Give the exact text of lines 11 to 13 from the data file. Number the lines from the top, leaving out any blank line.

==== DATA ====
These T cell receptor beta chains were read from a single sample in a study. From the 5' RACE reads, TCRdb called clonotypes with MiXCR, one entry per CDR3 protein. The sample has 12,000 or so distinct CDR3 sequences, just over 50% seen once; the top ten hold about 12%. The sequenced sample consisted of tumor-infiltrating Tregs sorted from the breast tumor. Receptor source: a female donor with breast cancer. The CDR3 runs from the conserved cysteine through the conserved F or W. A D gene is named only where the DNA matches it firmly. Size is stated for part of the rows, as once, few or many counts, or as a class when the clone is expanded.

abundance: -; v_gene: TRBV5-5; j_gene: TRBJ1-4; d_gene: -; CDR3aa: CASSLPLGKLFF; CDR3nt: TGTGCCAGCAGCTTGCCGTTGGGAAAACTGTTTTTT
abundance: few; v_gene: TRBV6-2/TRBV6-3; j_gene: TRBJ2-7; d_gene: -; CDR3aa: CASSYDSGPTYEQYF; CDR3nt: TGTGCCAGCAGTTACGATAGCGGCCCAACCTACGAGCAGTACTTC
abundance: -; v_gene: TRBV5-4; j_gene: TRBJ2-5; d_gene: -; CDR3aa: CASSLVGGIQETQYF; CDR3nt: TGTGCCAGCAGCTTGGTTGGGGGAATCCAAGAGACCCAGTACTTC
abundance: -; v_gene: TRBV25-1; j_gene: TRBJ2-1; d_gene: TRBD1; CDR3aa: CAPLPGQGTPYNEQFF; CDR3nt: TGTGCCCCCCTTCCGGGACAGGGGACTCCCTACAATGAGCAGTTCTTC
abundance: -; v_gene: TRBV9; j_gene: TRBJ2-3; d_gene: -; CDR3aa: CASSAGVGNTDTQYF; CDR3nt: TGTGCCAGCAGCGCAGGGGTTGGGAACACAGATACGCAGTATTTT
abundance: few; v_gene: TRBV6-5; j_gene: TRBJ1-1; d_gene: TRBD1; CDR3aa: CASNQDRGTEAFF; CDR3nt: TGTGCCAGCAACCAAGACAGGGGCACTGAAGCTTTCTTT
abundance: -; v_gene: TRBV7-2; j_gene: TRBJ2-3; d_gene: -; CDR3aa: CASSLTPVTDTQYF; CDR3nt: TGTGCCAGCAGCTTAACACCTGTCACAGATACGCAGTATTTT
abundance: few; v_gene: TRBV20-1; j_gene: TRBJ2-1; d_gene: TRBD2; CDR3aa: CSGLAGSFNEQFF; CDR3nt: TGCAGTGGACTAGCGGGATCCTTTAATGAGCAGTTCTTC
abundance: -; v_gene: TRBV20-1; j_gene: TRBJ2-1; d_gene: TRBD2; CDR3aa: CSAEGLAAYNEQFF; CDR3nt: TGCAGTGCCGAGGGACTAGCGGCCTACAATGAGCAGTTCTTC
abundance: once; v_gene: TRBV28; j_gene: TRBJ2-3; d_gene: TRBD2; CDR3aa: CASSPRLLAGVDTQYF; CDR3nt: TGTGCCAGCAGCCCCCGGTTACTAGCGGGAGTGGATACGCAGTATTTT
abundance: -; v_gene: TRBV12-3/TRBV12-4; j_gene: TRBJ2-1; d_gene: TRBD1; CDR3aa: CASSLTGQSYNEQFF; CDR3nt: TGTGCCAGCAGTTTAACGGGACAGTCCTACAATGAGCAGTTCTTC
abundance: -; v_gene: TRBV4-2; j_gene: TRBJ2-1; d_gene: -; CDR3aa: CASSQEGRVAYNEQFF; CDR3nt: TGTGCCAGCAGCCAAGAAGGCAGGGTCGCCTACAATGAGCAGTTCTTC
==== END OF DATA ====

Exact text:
abundance: once; v_gene: TRBV28; j_gene: TRBJ2-3; d_gene: TRBD2; CDR3aa: CASSPRLLAGVDTQYF; CDR3nt: TGTGCCAGCAGCCCCCGGTTACTAGCGGGAGTGGATACGCAGTATTTT
abundance: -; v_gene: TRBV12-3/TRBV12-4; j_gene: TRBJ2-1; d_gene: TRBD1; CDR3aa: CASSLTGQSYNEQFF; CDR3nt: TGTGCCAGCAGTTTAACGGGACAGTCCTACAATGAGCAGTTCTTC
abundance: -; v_gene: TRBV4-2; j_gene: TRBJ2-1; d_gene: -; CDR3aa: CASSQEGRVAYNEQFF; CDR3nt: TGTGCCAGCAGCCAAGAAGGCAGGGTCGCCTACAATGAGCAGTTCTTC